“Thanks be unto God for his unspeakable gift”, 2 Cor 9. 15. Doubtless Paul’s words refer to the Lord Jesus Christ, who is God’s greatest gift to mankind - “His Gift of gifts, all other gifts in one”, to which no other can compare. Paul describes it as an “unspeakable” gift, in which he uses a different word to Peter’s “joy unspeakable”. Both refer to what cannot be properly expressed, as another translation renders it, “his gift beyond words”. Try as we might, no language of ours could hope to match such a gift; it beggars description.
In chapters 8 and 9 of 2 Corinthians, Paul writes of the “grace” of Christian giving, which word (Greek chans’} he uses seven times in these chapters. “Gift” in 9. 15 means free gift (Greek dorea).
Paul’s object in these chapters was to encourage the Christians at Corinth to give of their substance for the benefit of Christians less fortunate than themselves at that time; see Romans 15. 26. To this end, he instanced the generosity of the Christians in Macedonia, who, although scarcely able to give, nonetheless gave richly out of their “deep poverty”, like the poor widow with her two mites. He also exhorted the Macedonians, by the generous example of the Corinthians, whose zeal had stirred up very many of them, 2 Cor. 9. 2.
Paul set great store by the principle of “equality”, 8. 14, that is, that churches whose members were liberally endowed should help those who were not, that “by an equality … your abundance may be a supply for their want, that their abundance also may be a supply of your want; that there may be equality”. It was a practice which marked the early church, Acts 2. 44, 45; 4. 32, 34, 35. The example of generous giving by Christians can be an inspiration and incentive to others to make a like effort, as in the case of the Christians in Corinth and in Macedonia, but Paul made use of a more pointed argument and an infinitely greater example of generosity than that between fellow-Christians, in citing the supreme example of Christ Himself; “For ye know the grace of our Lord Jesus Christ, that, though he was rich, yet for your sakes he became poor, that ye through his poverty might be rich”. There could be no possibility of “equality” as between the Lord’s matchless giving and our own; we were in no position to relieve His poverty, or to reciprocate His generosity by any act on our part. The giving was all on His side. He pauperized Himself in order to enrich those who were spiritual paupers without means to enrich Him. He gave Himself without stint, that we might be enriched beyond measure. His giving was not “grudging” or sparse, or of “necessity” His generous giving is the greatest possible encouragement to generous giving among His people, for the relief of need wherever it exists among them.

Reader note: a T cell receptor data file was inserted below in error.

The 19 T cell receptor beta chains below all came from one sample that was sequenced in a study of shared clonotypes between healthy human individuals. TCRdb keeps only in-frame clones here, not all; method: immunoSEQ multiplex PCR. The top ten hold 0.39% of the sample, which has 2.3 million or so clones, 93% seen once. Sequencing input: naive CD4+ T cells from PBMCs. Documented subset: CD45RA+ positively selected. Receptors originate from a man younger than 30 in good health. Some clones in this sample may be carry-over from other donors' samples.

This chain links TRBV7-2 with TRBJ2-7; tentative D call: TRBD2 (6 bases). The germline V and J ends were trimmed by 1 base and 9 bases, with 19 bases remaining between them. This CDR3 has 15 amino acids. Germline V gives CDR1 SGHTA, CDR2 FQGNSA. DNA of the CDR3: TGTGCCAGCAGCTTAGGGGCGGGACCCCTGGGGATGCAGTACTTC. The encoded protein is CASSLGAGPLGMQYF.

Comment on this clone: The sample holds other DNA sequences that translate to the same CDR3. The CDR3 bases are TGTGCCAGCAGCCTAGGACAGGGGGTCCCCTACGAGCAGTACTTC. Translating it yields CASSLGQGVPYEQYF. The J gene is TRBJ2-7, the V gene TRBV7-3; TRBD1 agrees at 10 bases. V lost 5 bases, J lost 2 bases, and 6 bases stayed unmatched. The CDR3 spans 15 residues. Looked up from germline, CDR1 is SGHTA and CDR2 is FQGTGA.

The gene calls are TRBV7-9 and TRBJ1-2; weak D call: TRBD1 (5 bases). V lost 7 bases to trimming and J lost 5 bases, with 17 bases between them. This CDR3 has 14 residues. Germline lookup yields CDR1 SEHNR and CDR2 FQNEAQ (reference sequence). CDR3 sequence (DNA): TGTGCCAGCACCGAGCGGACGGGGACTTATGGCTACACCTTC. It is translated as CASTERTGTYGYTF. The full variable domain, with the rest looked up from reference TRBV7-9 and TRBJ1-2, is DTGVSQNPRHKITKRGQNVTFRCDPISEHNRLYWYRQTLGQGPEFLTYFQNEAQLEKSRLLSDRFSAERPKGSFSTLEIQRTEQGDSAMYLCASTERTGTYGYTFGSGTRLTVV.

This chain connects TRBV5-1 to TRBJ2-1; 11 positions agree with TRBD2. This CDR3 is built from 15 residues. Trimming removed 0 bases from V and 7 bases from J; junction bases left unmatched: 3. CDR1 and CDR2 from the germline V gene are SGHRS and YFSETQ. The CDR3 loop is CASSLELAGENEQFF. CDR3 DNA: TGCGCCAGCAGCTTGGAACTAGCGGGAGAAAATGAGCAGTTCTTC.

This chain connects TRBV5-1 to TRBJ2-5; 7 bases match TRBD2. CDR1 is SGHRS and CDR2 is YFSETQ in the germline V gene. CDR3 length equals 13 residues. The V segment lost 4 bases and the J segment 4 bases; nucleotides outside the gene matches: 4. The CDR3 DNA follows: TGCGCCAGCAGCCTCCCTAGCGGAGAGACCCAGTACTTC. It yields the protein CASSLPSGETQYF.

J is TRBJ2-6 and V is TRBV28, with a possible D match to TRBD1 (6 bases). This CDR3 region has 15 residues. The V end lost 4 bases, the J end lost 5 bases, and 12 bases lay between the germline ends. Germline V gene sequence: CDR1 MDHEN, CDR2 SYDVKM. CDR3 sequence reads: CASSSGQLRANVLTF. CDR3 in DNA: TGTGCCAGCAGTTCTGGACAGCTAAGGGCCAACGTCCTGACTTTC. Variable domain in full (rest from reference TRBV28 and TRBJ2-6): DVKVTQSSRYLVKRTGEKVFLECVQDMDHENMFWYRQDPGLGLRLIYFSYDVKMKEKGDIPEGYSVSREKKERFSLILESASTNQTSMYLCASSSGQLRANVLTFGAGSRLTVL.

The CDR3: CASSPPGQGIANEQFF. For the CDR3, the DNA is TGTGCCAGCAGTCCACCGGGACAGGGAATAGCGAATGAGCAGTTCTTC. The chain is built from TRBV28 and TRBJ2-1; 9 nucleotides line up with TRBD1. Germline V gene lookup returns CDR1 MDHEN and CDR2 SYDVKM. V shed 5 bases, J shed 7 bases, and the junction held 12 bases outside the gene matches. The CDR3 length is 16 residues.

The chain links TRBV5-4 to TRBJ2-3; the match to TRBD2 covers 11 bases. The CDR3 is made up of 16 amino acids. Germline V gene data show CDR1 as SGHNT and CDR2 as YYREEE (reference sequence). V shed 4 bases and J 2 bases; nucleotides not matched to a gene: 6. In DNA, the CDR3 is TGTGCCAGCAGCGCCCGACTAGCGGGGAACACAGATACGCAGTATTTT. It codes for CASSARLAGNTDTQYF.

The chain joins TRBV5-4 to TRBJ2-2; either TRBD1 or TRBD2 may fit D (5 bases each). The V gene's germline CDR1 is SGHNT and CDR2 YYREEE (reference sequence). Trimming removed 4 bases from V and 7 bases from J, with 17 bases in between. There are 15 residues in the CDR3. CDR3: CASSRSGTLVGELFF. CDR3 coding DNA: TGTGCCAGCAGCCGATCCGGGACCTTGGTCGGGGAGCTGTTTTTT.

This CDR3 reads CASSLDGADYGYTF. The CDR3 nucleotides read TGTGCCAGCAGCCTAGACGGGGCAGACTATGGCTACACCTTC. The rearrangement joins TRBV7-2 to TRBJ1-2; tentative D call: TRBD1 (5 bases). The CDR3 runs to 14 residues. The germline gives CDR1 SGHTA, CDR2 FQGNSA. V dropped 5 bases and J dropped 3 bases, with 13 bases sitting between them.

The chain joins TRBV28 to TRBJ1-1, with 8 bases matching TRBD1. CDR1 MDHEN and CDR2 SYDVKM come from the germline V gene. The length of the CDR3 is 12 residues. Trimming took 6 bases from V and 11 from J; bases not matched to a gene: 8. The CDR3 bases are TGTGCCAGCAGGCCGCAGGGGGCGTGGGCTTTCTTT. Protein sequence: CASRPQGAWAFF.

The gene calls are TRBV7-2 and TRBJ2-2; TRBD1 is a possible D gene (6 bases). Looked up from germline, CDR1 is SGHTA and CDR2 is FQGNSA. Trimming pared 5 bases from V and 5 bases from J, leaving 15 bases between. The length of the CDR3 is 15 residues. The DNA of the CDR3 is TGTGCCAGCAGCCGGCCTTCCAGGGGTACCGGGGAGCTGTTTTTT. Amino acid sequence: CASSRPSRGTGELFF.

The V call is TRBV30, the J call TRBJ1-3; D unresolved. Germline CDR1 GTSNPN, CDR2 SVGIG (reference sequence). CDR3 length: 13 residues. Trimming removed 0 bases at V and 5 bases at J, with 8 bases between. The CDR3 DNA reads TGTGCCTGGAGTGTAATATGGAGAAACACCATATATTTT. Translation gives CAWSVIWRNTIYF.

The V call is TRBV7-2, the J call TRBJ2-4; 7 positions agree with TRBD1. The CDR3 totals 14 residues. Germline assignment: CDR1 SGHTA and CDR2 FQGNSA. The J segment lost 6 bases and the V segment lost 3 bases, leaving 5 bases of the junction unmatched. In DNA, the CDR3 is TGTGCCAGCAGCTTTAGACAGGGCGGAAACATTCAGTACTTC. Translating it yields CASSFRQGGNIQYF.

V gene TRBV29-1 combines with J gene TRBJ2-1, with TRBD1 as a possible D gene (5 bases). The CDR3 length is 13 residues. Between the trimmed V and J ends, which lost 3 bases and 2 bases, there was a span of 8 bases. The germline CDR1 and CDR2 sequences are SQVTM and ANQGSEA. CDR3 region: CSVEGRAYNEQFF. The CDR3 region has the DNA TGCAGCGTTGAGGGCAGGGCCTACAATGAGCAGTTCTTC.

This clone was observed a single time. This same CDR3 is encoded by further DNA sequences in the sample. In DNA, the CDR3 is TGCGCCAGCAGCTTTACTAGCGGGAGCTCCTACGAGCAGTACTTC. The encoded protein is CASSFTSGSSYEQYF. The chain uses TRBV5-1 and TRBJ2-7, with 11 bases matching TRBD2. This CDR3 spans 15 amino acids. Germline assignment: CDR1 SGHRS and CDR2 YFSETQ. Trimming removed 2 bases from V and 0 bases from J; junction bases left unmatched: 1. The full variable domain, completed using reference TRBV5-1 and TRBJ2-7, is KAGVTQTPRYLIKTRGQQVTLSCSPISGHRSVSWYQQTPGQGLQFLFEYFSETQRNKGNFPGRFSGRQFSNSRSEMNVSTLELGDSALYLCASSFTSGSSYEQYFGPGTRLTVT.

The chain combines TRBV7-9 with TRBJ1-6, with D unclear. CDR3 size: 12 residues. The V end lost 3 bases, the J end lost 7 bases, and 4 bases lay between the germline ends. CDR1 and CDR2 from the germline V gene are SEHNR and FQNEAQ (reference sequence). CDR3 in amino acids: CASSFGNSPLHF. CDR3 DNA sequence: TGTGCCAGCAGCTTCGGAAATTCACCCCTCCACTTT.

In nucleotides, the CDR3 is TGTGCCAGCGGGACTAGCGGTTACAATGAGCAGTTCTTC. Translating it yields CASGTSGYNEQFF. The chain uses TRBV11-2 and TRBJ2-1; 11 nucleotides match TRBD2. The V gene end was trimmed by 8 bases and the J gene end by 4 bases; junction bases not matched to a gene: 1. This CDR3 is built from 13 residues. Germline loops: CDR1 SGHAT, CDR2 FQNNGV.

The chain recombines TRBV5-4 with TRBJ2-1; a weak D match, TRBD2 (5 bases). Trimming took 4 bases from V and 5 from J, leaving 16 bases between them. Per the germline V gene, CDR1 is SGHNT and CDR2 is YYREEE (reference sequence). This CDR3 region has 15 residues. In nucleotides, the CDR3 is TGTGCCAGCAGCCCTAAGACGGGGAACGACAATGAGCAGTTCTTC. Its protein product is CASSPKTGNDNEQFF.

In the same context of Christian giving, Paul introduces the phrase “thanks be to God” a second time, 8. 16. It concerned his appreciation of what Titus had done in connection with the generous giving of the church at Corinth. Paul desired that what Titus “had begun, so he would also finish in (them) the same grace also”. Titus himself was very ready to respond to Paul’s wish, indeed, it confirmed his own desire; “of his own accord he went.”. Paul could commend Titus to them in glowing terms as “my partner and fellowhelper concerning you”. It was a measure of Paul’s appreciation of Titus, and of the evident concern in him that matched his own, that caused Paul to exclaim, “But thanks be to God, which put the same earnest care into the heart of Titus for you”. Doubtless it was God’s work in the hearts of the Corinthians, and no less his work in the heart of Titus, that His purpose might be realized.
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